Analyzing the Patterns

Now that election results are being certified around the country, we can begin to analyze the numbers in an attempt to detect what voting patterns developed throughout the electorate.

In looking at the presidential state-by-state totals from all 50 states and the District of Columbia, we can begin to see that President Donald Trump fell below his previous vote marks not only in places like Arizona, Georgia, and the Great Lakes region, but in several other places, as well. This, despite seeing over 10.5 million more people voting for him in 2020 when comparing his totals from those recorded four years ago.

In a total of 18 states, Mr. Trump dropped below his 2016 performance rate, including eight places that he carried in both 2016 and 2020. In all eight, however, his drop-off rate was less than one-half percentage point. 

Conversely, in 32 states, he exceeded his 2016 performance mark and surprisingly so in such left of center states as California (+2.7%), Hawaii (+4.9%), Nevada (+2.2%), New Mexico (+3.5%), New York (+5.6%), and Washington (+2.2%). Mind you, he came nowhere near carrying any of these states, with the exception of Nevada, but the President did record slight improvement when compared with his 2016 vote performance.

The state where Mr. Trump outperformed his 2016 total by the most is Utah (12.6%), but that is largely because there was no strong Independent or significant minor party candidate on the ballot in the 2020 election. Four years ago, Independent Evan McMullen did well in Utah, attracting 21.5% of the Beehive State vote thus allowing Mr. Trump to carry the state with only a plurality of 45.5%. In 2020, his victory percentage improved to 58.1%.

One of the key reasons former Vice President Joe Biden won the election is because he increased Democratic performance over Hillary Clinton’s 2016 vote totals in every state but New York. This allowed him to tip the balance away from President Trump in the critical states of Arizona, Georgia, Michigan, Wisconsin, and Pennsylvania, those states the latter man carried in 2016 but were lost to Biden in this current election.

Turning down ballot, the US Senate contests broke differently than many expected – most were predicting a Democratic takeover especially if coupled with a Biden victory – and comparing the presidential and Senatorial results were somewhat surprising. Despite the voters unseating a President, the state votes still proved consistent with past election year patterns.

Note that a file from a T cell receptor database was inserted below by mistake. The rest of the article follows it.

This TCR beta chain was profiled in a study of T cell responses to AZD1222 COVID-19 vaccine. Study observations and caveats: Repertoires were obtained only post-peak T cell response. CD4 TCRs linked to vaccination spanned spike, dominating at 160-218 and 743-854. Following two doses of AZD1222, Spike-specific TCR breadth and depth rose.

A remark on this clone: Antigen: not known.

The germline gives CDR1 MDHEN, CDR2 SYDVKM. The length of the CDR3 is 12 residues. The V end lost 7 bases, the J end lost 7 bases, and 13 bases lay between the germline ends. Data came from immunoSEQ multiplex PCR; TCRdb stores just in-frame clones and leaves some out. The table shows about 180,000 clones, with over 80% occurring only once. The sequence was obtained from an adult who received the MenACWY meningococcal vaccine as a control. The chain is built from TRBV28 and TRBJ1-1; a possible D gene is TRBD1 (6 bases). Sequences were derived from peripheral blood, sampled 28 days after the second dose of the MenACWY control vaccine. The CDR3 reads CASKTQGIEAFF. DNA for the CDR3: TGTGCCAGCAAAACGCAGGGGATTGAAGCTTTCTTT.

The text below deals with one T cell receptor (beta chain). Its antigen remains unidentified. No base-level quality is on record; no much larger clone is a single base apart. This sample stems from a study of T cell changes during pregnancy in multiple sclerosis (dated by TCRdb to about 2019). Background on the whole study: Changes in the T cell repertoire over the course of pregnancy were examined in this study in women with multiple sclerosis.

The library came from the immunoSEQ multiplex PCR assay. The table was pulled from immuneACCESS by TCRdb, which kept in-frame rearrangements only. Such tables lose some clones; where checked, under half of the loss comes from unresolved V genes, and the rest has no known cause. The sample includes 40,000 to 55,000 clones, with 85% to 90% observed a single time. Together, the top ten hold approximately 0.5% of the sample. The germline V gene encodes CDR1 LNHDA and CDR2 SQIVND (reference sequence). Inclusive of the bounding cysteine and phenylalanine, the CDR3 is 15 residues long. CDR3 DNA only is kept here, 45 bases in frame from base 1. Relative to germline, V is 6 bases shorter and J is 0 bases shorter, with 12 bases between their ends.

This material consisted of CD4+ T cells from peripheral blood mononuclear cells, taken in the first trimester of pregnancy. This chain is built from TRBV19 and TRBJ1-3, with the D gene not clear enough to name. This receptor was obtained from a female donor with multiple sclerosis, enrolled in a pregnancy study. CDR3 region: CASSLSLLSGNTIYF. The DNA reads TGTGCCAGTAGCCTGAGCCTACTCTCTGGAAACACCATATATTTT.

If the Republicans hold at least one of the Georgia runoff elections, they will maintain the Senate majority in the 117th Congress. With Mr. Biden in the Presidency, he would become the first Democrat since Grover Cleveland in 1884 to have won the nation’s highest office and not come into office with his party controlling the Senate. 

Eliminating for now the two Georgia runoff elections since they won’t be decided until January 5th, there was only one state where a majority, or at least a plurality, of voters chose one party’s candidate for President and the other for US Senate. That state is Maine, where Mr. Biden won the statewide count with a 53-44% margin, a spread coming mostly from the southern 1st Congressional District as the state’s two CDs again split their presidential vote, while Republican Sen. Susan Collins* surprised the political prognosticators in recording a 51-43% victory.

Every other Senate battleground state’s electorate voted in unison for the candidates of one party for both national offices.

Interestingly, the House races produced somewhat of a different pattern. At this point, Republicans have converted 14 House seats from the Democratic column with a net gain of eleven. Democrats gained two seats in North Carolina due to a new court-ordered redistricting plan and won an open Republican seat in Georgia.

Of the 14 GOP gains, half, or seven, came within states that Mr. Biden carried: California (3), Michigan, Minnesota, New Mexico, and New York. Eleven of the 14, however, are former Republican-held seats that went Democratic in 2018 only to return to the GOP column two years later.

The surprising outcome of this election is seeing an electorate defeat an incumbent President, but then returning to its typical voting pattern down the rest of the ballot. This suggests that the voters rejected, in what proved to be a close election, President Trump for reasons other than his policies.

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